“A one-degree difference in the environment can make the cell react in different ways, and you may have a different drug at the end,” Gouty says. “It’s like if you cut yourself one day, you might bleed for one minute, but for some reason you might bleed for 10 minutes if you cut yourself another day. Living things have lots of variation that we don’t understand and we cannot control.”
When Genzyme attempted to scale up its manufacturing process for Myozyme in 2008, the FDA found that when the process moved from a 160-liter tank to a 2,000-liter tank, the carbohydrate attachments of the enzyme were somehow changed. The company had to repeat its safety and efficacy experiments, and ultimately it had to market the drugs from the larger facility under an entirely new brand name.
“Even within the same company with the same manufacturing process, the product can be different day to day,” Gouty says. A generic manufacturer is likely to have a very different process from the pioneer company, making it even more difficult to create a similar product.
3. Biological drugs pose unique safety concerns
In 2003 Johnson & Johnson learned the hard way that a seemingly small change to the manufacturing process can have devastating consequences. In manufacturing Procrit, a biological treatment for anemia, the company substituted one stabilizing agent for another, which was thought to be safe. Studies later found that 16 percent of Procrit users suffered sudden and sometimes fatal reactions to the drug. After the drug had gone to market, researchers learned that the new stabilizer had unexpectedly reacted with other ingredients, creating substances that caused immunogenic responses and intracranial hemorrhaging in some patients.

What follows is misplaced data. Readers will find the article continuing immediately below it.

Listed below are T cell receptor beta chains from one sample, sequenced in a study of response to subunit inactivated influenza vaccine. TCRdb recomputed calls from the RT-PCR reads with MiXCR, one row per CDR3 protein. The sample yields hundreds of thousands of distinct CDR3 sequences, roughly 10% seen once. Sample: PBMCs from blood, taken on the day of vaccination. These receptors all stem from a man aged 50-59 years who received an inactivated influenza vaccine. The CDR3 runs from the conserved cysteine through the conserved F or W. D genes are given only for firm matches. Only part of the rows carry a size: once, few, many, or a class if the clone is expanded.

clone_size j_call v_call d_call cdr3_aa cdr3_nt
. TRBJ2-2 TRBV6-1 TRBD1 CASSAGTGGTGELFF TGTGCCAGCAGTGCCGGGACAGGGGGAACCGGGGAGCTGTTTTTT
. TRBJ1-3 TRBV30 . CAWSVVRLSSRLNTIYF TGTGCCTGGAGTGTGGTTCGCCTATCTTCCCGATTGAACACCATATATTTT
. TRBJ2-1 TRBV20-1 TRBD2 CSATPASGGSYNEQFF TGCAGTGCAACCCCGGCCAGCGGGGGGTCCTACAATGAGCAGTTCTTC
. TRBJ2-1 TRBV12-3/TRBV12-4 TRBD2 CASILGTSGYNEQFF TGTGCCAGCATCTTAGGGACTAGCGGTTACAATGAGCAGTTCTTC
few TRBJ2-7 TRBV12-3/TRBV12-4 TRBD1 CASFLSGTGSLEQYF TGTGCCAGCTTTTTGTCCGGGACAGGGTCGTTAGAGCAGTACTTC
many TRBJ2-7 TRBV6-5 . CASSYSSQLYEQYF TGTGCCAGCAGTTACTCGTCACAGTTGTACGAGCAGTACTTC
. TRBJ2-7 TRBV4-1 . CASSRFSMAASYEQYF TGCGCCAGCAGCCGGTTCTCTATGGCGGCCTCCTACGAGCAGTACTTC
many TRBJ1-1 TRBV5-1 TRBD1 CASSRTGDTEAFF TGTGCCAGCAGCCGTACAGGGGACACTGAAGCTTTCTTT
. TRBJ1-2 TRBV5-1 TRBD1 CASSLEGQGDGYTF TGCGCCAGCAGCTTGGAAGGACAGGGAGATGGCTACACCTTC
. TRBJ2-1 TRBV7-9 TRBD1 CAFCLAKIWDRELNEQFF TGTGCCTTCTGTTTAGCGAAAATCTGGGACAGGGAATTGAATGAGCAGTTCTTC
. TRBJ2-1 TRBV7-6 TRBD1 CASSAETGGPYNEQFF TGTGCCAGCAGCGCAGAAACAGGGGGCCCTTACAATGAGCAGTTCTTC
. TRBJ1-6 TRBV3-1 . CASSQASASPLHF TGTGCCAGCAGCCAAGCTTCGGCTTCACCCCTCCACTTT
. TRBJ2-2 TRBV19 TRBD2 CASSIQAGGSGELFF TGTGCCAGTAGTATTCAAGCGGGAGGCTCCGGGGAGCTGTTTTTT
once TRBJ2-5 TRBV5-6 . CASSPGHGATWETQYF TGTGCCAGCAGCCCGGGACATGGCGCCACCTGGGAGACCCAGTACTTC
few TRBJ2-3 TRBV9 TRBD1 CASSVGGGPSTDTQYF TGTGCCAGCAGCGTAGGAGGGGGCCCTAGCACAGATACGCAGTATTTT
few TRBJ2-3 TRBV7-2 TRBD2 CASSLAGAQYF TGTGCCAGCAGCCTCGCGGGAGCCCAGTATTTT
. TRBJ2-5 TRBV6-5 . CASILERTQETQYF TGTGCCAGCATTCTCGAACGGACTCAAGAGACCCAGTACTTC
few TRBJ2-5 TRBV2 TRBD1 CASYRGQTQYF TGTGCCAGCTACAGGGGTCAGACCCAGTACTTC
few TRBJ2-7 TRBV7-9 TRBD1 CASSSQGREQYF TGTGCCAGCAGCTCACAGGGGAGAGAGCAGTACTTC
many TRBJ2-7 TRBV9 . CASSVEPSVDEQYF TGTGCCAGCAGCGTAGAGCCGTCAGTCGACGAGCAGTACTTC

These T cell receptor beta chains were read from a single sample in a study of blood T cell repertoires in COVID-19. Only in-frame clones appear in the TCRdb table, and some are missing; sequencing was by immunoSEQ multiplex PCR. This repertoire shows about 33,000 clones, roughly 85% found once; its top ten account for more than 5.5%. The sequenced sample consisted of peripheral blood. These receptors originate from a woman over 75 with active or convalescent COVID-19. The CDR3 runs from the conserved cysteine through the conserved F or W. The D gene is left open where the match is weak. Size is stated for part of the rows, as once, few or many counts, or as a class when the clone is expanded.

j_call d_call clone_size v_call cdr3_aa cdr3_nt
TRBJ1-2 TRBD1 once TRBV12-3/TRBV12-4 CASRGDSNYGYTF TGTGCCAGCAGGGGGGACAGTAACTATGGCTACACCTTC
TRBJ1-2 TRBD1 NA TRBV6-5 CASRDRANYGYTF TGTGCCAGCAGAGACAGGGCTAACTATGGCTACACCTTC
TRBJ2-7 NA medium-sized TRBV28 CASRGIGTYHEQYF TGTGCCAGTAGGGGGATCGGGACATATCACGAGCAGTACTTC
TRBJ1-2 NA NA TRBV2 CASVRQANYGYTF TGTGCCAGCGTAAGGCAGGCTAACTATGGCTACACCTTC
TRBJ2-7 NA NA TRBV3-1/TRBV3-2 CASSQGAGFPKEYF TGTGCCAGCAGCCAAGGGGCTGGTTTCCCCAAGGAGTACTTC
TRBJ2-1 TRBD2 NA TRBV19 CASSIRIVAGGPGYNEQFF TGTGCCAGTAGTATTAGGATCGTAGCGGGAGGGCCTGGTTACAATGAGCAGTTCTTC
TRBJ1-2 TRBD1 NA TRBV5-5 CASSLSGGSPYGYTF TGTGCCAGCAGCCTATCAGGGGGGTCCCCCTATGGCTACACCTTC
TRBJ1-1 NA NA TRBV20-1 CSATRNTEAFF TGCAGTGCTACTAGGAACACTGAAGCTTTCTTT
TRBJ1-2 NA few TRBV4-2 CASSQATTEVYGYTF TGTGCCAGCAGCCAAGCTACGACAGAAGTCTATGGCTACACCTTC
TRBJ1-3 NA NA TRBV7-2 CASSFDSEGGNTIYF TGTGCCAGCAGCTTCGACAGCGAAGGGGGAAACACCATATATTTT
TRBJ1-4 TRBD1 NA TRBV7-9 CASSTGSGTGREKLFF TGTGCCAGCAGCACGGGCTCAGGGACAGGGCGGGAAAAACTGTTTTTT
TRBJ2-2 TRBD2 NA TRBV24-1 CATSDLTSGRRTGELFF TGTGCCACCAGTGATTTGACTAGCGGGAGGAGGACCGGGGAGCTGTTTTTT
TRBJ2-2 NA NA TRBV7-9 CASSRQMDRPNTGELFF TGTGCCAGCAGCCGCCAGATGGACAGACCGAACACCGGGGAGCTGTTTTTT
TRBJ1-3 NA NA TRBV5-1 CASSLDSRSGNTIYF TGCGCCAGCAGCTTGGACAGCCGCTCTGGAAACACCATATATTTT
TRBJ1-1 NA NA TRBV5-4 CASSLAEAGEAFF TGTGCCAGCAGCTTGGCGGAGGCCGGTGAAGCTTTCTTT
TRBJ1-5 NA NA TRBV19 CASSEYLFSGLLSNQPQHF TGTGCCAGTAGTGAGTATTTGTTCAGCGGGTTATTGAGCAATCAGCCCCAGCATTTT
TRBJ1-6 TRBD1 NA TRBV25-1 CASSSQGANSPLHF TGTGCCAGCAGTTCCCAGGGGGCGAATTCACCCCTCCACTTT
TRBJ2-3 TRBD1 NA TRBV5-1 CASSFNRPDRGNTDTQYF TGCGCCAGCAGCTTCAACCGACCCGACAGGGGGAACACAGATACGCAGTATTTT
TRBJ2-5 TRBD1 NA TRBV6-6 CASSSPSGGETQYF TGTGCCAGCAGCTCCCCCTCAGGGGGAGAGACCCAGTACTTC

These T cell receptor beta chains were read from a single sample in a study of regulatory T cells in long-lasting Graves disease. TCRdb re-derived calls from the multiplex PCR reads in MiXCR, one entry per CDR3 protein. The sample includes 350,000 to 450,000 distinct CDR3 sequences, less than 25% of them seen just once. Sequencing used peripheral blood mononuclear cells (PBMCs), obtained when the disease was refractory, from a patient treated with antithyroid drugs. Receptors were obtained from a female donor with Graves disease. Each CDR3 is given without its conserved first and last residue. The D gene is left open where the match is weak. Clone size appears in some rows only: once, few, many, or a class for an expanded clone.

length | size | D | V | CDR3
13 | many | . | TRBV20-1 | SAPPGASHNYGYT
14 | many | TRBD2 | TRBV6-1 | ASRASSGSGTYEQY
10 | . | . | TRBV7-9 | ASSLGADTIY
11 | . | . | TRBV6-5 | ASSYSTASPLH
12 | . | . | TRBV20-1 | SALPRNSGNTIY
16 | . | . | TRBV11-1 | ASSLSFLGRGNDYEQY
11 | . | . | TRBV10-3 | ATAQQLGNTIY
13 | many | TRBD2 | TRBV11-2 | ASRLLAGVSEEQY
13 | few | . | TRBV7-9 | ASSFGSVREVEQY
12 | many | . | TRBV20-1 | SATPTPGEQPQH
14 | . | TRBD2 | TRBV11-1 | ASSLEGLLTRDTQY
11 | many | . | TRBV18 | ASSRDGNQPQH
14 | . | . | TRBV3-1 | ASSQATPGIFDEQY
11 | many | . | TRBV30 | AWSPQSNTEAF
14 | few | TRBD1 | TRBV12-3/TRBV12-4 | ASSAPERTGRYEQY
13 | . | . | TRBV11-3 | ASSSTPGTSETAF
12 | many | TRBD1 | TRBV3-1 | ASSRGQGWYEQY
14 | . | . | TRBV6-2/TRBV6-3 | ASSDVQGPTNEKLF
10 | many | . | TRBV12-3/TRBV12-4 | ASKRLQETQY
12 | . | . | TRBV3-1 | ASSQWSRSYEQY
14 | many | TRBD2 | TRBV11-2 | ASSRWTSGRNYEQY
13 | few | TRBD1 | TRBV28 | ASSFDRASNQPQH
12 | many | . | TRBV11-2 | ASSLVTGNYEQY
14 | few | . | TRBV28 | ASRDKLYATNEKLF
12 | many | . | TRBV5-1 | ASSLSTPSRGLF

Because they are derived from living sources, most biological drugs will be recognized as foreign invaders by the patient’s immune system. It may send antibodies to bind and capture the drug, reducing its efficacy. Sometimes immune reactions to biological drugs can cause fatal side effects, such as organ failure, fever and cancer.
Currently there is no good way to predict how a body will react to a biological drug, says Jeff Mazzeo, a chemist at Waters, a company that designs molecular analysis tools. Bioassays, where a tissue sample in a petri dish is exposed to the drug, “could theoretically tell you how things would act in a biological system,” Mazzeo says. “The problem with bioassays is that they’re extremely variable. They need to be better.”
For these reasons and more, few experts foresee a day when a biological generic could be approved without running clinical trials first. To do so could be irresponsible, Gouty says.
The Federal Trade Commission estimates that generic biological drugs are “unlikely to introduce...discounts any larger than between 10 and 30 percent of the pioneer product’s price.” Nevertheless, those small savings may add up to $300 billion by 2029, according to some estimates, and future technologies that make it easier to assess the structure and function of a protein could add to those savings. “With enough tools and analysis, my sense is it could be possible to have biosimilars approved with relatively small clinical trials,” Kozlowski says.
At the very least, by encouraging the creation of new versions of biological drugs, the new FDA guidelines will give scientists additional opportunities to study protein structures and the ways they influence safety and effectiveness, Schellekens says. “We’re still in a learning process.”